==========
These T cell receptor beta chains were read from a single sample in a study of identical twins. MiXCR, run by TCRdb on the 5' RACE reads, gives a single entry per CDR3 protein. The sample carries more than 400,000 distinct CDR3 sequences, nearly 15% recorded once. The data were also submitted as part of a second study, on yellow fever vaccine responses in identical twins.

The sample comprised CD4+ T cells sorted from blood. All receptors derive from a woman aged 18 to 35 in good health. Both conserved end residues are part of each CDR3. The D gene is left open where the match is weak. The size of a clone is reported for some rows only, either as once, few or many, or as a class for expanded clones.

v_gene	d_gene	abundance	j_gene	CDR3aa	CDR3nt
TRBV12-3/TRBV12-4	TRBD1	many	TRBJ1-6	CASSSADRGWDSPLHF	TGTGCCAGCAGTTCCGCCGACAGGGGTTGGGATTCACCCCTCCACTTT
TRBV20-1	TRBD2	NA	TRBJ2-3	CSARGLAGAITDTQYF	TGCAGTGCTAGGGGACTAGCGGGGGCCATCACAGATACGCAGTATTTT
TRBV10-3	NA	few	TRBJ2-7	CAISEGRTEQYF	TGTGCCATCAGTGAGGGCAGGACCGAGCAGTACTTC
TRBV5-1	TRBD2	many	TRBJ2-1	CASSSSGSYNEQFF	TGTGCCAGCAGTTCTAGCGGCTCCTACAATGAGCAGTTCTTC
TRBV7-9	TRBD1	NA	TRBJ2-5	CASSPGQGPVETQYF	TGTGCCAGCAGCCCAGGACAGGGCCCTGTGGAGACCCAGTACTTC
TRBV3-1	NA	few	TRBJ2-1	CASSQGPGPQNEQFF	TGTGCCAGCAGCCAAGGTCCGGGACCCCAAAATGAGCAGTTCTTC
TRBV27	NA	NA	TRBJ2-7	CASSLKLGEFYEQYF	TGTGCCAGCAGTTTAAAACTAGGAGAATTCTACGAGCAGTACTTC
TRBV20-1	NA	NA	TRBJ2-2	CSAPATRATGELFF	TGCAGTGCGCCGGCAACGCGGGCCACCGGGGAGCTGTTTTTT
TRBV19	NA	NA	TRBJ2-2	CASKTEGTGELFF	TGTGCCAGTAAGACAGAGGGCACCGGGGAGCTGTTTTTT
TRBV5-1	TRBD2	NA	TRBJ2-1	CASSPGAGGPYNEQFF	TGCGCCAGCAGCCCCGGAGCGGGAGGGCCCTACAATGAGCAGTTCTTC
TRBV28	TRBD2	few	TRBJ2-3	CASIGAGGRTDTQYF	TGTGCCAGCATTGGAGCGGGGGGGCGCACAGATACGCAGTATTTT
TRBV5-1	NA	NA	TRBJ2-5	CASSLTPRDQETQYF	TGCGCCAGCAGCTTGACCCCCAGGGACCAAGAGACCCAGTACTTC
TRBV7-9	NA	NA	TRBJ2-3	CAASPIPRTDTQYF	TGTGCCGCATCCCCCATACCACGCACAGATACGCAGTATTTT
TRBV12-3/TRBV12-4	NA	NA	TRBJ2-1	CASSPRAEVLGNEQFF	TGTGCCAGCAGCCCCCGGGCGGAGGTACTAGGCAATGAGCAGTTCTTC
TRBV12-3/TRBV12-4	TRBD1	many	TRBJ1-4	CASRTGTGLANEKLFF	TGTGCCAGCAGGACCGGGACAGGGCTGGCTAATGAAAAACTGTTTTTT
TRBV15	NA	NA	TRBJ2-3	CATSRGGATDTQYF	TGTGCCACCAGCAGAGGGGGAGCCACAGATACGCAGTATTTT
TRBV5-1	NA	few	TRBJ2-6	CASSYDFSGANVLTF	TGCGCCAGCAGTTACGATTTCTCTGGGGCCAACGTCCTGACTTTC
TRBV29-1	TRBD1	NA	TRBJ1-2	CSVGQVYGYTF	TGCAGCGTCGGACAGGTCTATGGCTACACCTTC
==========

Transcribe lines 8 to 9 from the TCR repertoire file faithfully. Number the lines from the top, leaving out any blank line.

TRBV7-9	TRBD1	NA	TRBJ2-5	CASSPGQGPVETQYF	TGTGCCAGCAGCCCAGGACAGGGCCCTGTGGAGACCCAGTACTTC
TRBV3-1	NA	few	TRBJ2-1	CASSQGPGPQNEQFF	TGTGCCAGCAGCCAAGGTCCGGGACCCCAAAATGAGCAGTTCTTC